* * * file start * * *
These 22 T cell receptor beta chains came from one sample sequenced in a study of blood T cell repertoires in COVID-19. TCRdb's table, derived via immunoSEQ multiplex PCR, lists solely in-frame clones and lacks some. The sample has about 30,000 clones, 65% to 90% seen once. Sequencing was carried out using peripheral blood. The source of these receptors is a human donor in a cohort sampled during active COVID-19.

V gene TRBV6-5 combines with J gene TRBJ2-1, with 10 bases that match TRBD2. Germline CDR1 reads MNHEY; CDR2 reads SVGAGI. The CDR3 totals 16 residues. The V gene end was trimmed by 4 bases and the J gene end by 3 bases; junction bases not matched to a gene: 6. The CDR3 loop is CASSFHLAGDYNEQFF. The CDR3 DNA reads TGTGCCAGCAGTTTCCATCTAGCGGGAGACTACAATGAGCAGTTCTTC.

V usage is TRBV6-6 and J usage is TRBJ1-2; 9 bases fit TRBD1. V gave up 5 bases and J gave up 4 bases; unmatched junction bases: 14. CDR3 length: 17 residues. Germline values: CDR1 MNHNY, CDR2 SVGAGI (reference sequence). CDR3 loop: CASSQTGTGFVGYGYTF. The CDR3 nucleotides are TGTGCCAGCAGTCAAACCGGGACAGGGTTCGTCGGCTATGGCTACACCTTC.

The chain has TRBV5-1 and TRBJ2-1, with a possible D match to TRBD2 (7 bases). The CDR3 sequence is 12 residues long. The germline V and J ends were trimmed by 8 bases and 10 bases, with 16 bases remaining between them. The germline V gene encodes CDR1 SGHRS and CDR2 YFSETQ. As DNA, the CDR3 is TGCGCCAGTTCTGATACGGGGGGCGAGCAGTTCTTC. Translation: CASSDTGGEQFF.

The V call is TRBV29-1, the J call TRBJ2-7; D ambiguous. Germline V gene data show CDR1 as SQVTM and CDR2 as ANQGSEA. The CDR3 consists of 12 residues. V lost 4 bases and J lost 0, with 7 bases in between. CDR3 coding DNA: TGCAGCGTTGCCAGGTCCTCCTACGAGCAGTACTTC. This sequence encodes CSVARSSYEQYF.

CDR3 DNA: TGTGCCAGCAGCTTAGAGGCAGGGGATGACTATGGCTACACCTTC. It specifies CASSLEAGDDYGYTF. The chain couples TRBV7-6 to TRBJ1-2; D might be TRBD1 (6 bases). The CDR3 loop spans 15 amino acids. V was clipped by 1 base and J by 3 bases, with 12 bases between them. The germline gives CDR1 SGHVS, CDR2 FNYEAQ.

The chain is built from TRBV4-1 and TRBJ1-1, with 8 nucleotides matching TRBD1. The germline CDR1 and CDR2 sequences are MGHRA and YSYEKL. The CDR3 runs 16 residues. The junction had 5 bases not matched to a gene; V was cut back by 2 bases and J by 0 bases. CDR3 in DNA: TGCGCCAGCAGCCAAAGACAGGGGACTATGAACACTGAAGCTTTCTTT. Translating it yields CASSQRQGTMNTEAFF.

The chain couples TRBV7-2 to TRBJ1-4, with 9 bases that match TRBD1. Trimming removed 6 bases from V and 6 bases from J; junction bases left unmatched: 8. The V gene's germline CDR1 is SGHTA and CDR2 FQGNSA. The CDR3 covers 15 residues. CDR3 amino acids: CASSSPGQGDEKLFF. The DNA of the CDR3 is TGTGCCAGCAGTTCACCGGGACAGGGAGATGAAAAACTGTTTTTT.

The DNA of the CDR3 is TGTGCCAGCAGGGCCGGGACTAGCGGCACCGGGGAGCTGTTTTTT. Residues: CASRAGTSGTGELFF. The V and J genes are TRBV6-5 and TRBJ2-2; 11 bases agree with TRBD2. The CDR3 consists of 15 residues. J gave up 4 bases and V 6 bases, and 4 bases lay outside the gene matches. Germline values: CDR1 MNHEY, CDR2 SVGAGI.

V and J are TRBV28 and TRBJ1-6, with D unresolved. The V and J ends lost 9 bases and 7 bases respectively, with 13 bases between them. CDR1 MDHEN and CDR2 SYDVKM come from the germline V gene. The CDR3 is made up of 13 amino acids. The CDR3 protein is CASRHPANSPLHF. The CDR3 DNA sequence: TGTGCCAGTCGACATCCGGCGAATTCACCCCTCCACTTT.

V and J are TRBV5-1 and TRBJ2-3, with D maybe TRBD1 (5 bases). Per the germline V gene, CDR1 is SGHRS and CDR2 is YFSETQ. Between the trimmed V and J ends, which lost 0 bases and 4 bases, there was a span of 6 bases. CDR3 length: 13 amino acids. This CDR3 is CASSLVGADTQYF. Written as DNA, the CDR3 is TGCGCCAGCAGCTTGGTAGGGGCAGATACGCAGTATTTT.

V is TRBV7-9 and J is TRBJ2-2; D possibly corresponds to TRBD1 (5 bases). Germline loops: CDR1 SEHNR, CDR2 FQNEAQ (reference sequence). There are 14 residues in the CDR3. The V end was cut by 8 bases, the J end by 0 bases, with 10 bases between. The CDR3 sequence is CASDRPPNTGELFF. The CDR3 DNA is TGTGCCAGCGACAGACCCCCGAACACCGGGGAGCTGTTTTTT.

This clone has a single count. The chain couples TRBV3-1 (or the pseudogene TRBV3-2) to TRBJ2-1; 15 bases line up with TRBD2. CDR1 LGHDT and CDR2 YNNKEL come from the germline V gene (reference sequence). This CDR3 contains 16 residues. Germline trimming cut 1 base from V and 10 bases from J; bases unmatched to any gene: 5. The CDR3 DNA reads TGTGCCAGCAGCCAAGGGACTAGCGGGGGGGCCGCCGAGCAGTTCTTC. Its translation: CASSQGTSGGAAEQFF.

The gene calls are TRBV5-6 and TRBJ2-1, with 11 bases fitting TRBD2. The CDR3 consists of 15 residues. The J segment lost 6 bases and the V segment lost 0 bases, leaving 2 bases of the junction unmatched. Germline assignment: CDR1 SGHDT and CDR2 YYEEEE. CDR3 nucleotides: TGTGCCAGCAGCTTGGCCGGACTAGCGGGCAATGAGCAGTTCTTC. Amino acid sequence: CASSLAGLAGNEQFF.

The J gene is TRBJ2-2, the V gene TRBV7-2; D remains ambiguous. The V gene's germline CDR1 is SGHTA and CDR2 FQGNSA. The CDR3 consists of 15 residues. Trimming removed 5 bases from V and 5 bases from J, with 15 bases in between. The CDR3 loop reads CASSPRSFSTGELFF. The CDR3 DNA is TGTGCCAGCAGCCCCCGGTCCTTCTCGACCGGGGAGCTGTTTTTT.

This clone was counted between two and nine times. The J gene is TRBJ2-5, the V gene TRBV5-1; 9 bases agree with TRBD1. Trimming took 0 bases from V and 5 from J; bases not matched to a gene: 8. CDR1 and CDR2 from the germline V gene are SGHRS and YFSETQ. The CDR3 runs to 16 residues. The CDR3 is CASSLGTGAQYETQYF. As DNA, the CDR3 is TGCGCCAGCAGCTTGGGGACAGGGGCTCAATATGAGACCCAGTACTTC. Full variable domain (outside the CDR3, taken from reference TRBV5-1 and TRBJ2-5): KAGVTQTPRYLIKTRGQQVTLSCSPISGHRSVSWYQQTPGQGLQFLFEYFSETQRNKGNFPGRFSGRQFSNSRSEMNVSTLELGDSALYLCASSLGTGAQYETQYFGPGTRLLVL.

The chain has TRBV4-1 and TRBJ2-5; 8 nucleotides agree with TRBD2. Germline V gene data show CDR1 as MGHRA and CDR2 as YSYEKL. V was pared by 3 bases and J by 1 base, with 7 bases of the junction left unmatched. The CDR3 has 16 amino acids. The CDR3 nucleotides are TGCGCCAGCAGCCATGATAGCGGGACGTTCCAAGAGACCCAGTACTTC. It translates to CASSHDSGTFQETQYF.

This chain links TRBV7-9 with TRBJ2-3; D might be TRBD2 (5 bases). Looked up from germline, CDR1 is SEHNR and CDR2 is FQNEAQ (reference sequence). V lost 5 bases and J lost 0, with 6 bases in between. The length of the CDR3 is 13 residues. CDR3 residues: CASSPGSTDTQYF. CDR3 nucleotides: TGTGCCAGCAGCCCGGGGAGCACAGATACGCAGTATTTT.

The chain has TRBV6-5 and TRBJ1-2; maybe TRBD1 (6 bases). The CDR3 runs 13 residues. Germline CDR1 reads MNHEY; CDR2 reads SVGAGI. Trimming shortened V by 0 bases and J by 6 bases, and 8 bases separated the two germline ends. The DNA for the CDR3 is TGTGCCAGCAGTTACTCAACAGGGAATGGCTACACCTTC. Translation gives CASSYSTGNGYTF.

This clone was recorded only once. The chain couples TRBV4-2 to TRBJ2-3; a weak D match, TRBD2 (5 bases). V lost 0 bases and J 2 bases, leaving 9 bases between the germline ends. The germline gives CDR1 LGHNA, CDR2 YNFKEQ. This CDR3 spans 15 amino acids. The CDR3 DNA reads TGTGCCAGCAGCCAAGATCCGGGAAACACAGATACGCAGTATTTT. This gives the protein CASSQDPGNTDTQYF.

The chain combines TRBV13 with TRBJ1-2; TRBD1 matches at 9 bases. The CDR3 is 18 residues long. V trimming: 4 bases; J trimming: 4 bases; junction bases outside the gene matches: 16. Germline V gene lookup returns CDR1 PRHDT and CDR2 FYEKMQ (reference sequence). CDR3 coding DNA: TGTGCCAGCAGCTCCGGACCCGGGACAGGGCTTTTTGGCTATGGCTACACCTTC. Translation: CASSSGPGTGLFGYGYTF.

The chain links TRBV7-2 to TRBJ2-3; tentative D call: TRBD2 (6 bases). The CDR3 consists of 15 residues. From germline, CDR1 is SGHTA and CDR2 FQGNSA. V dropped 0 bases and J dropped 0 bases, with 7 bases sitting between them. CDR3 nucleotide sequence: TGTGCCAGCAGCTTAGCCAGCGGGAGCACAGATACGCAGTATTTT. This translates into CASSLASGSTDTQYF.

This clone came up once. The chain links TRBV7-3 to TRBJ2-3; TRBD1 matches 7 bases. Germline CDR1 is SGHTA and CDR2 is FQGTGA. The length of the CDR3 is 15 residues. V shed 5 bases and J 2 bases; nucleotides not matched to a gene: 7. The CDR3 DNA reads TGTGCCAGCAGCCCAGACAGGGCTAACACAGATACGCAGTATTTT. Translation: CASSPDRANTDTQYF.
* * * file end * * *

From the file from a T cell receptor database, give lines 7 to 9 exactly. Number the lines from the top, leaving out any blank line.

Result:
The chain is built from TRBV4-1 and TRBJ1-1, with 8 nucleotides matching TRBD1. The germline CDR1 and CDR2 sequences are MGHRA and YSYEKL. The CDR3 runs 16 residues. The junction had 5 bases not matched to a gene; V was cut back by 2 bases and J by 0 bases. CDR3 in DNA: TGCGCCAGCAGCCAAAGACAGGGGACTATGAACACTGAAGCTTTCTTT. Translating it yields CASSQRQGTMNTEAFF.

The chain couples TRBV7-2 to TRBJ1-4, with 9 bases that match TRBD1. Trimming removed 6 bases from V and 6 bases from J; junction bases left unmatched: 8. The V gene's germline CDR1 is SGHTA and CDR2 FQGNSA. The CDR3 covers 15 residues. CDR3 amino acids: CASSSPGQGDEKLFF. The DNA of the CDR3 is TGTGCCAGCAGTTCACCGGGACAGGGAGATGAAAAACTGTTTTTT.

The DNA of the CDR3 is TGTGCCAGCAGGGCCGGGACTAGCGGCACCGGGGAGCTGTTTTTT. Residues: CASRAGTSGTGELFF. The V and J genes are TRBV6-5 and TRBJ2-2; 11 bases agree with TRBD2. The CDR3 consists of 15 residues. J gave up 4 bases and V 6 bases, and 4 bases lay outside the gene matches. Germline values: CDR1 MNHEY, CDR2 SVGAGI.